A family representative confirmed on Thursday that Thomas H. Lee, an early pioneer in private equity who established his reputation and fortune as an early adopter of leveraged buyout operations, had passed away. He was 78.
“While the world knew him as one of the pioneers in the private equity business and a successful businessman, we knew him as a devoted husband, father, grandfather, sibling, friend, and philanthropist who always put others’ needs before his own,” a statement read. “Our hearts are broken.”
The statement did not specify Lee’s cause of death or where he passed away, but the New York Post had previously reported that he was discovered with a gunshot wound to the head at his Manhattan office.
According to the BBC, on Thursday morning, police in New York City discovered the body of a 78-year-old man at an address that matched the offices of Thomas H. Lee Capital Management, LLC.
As reported by The Daily Beast, citing a law enforcement source, responding authorities located a weapon and a man who had been shot in the head. A police source has told us they are not actively searching for criminals.
Before his passing, Lee was the chairman and managing partner of Lee Equity Partners, a private equity firm he had created in 2006 after leaving Thomas H. Lee Partners in Boston. According to rumors, he and other C-suite members had a falling out, but he assured his former colleagues that their parting had been “quite cordial.”
Nine years after earning his degree from Harvard, in 1974, Lee established the investment firm Thomas H. Lee Partners with the help of an inherited $150,000. He got his start in the business by specializing in middle-market transactions, such as the $135 million purchase of Snapple in 1992.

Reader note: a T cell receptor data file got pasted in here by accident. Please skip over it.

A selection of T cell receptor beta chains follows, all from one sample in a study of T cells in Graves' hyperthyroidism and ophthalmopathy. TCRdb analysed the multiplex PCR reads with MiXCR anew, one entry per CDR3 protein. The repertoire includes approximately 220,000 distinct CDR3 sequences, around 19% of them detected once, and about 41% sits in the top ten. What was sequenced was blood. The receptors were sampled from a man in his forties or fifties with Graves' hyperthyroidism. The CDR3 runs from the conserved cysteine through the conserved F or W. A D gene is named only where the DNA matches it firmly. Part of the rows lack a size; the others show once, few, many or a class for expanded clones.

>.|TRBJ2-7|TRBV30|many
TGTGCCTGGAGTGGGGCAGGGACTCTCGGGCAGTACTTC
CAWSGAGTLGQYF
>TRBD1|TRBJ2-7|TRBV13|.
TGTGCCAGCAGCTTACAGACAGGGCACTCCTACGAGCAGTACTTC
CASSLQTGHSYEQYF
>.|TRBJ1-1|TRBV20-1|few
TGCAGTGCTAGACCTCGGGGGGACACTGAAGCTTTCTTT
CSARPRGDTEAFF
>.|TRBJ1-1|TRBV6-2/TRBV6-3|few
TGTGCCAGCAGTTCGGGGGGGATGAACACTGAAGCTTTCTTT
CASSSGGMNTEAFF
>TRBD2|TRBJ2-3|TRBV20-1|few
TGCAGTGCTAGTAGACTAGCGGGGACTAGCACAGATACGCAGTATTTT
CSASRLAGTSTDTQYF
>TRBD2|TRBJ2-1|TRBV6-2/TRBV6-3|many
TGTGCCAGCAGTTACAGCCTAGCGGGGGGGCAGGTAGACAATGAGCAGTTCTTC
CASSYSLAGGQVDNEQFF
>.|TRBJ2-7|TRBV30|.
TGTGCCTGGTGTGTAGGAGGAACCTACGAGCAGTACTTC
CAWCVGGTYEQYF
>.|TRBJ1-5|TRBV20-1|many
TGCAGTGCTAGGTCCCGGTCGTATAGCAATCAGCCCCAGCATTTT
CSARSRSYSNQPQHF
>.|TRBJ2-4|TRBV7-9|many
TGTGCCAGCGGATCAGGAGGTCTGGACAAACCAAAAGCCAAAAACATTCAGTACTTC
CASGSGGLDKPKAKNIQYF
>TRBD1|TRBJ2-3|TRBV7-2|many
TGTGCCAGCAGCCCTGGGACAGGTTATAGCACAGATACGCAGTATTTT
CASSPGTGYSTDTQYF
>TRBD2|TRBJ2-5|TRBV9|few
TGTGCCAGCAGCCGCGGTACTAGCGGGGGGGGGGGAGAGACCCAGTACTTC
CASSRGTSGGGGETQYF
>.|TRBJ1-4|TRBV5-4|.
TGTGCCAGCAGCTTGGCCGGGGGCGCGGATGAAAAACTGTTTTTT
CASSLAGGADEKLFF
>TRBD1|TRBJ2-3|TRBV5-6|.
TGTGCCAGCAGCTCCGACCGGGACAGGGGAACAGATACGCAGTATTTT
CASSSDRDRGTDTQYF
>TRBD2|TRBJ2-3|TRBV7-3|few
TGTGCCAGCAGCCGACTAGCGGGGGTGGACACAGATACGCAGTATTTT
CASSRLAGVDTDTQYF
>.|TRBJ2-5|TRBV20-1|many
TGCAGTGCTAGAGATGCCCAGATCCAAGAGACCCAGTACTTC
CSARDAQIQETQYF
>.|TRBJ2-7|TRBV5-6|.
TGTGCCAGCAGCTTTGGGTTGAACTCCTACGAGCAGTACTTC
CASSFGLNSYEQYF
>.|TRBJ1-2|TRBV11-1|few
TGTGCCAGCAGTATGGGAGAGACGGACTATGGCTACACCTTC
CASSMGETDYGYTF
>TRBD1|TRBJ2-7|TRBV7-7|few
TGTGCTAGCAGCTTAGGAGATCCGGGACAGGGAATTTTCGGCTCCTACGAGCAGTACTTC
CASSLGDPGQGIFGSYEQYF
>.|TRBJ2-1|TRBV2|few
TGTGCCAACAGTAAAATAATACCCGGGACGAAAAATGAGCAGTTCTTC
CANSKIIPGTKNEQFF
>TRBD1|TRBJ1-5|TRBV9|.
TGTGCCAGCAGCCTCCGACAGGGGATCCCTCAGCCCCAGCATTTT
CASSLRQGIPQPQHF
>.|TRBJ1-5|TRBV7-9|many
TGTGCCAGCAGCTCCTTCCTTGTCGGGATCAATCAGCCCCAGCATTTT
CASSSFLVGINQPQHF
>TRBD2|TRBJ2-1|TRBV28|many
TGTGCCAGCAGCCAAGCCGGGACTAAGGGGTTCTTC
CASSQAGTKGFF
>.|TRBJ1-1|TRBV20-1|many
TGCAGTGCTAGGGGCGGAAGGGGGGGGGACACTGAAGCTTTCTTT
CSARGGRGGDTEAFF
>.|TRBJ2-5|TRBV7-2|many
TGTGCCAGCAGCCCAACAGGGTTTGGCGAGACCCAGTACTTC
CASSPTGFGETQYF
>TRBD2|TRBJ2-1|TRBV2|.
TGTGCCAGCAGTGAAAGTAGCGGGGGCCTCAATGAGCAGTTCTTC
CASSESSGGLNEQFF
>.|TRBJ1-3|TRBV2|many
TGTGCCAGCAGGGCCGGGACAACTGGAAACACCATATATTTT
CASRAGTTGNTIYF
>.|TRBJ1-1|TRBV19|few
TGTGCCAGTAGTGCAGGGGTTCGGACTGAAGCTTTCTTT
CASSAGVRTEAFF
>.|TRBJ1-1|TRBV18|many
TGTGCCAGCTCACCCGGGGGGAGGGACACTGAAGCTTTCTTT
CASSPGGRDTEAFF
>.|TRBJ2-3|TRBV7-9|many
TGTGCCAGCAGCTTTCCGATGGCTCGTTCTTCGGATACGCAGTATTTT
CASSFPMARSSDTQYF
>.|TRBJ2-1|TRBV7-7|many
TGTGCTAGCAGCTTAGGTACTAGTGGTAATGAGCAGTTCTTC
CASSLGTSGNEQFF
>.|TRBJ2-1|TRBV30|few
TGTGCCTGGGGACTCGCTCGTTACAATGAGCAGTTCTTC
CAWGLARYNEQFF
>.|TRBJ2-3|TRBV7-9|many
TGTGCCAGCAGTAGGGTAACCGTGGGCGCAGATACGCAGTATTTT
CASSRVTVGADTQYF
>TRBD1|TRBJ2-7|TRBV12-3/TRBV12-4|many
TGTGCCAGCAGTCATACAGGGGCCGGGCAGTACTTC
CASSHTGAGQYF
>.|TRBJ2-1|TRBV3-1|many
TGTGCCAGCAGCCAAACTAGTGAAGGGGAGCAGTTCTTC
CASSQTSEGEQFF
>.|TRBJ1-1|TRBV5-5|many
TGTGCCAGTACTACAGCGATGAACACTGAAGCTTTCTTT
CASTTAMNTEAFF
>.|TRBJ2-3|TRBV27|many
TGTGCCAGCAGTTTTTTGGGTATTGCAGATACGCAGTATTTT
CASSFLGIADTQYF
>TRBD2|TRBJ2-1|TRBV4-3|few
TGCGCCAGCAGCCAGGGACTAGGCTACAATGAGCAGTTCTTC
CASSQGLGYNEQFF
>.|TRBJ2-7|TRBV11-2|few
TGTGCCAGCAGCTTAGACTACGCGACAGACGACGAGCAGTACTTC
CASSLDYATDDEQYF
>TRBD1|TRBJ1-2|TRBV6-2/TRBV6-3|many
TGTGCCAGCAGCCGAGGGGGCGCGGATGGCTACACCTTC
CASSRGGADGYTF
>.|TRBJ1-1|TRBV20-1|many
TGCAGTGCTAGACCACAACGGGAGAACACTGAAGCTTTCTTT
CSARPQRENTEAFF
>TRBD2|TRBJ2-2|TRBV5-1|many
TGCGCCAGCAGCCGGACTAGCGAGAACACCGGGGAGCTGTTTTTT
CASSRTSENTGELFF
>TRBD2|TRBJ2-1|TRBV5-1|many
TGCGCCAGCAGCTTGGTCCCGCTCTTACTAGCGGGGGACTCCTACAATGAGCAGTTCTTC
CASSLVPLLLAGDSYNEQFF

The soft-drink manufacturer he had purchased was sold to Quaker Oats two years later for $1.7 billion, or 32 times what he had paid for it.
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According to The New York Times, the billionaire invested $15 billion throughout his career over hundreds of different deals. Forbes’ billionaire’s index placed his wealth at the time of his death at roughly $2 billion.
He gave $22 million to his alma university in 1996. He was a trustee for a dozen other schools and arts institutions, including the Lincoln Center and the Museum of Modern Art in New York City. Scott Sperling, Tom’s former business colleague, said about him in The Daily Beast,
“Tom was an extraordinary individual,” “A pioneer in private equity who became an industry icon. He was an incredibly gracious and generous man who was committed to his family and community.” He was an exceptionally kind and generous man.
His wife Ann and five children outlived him.
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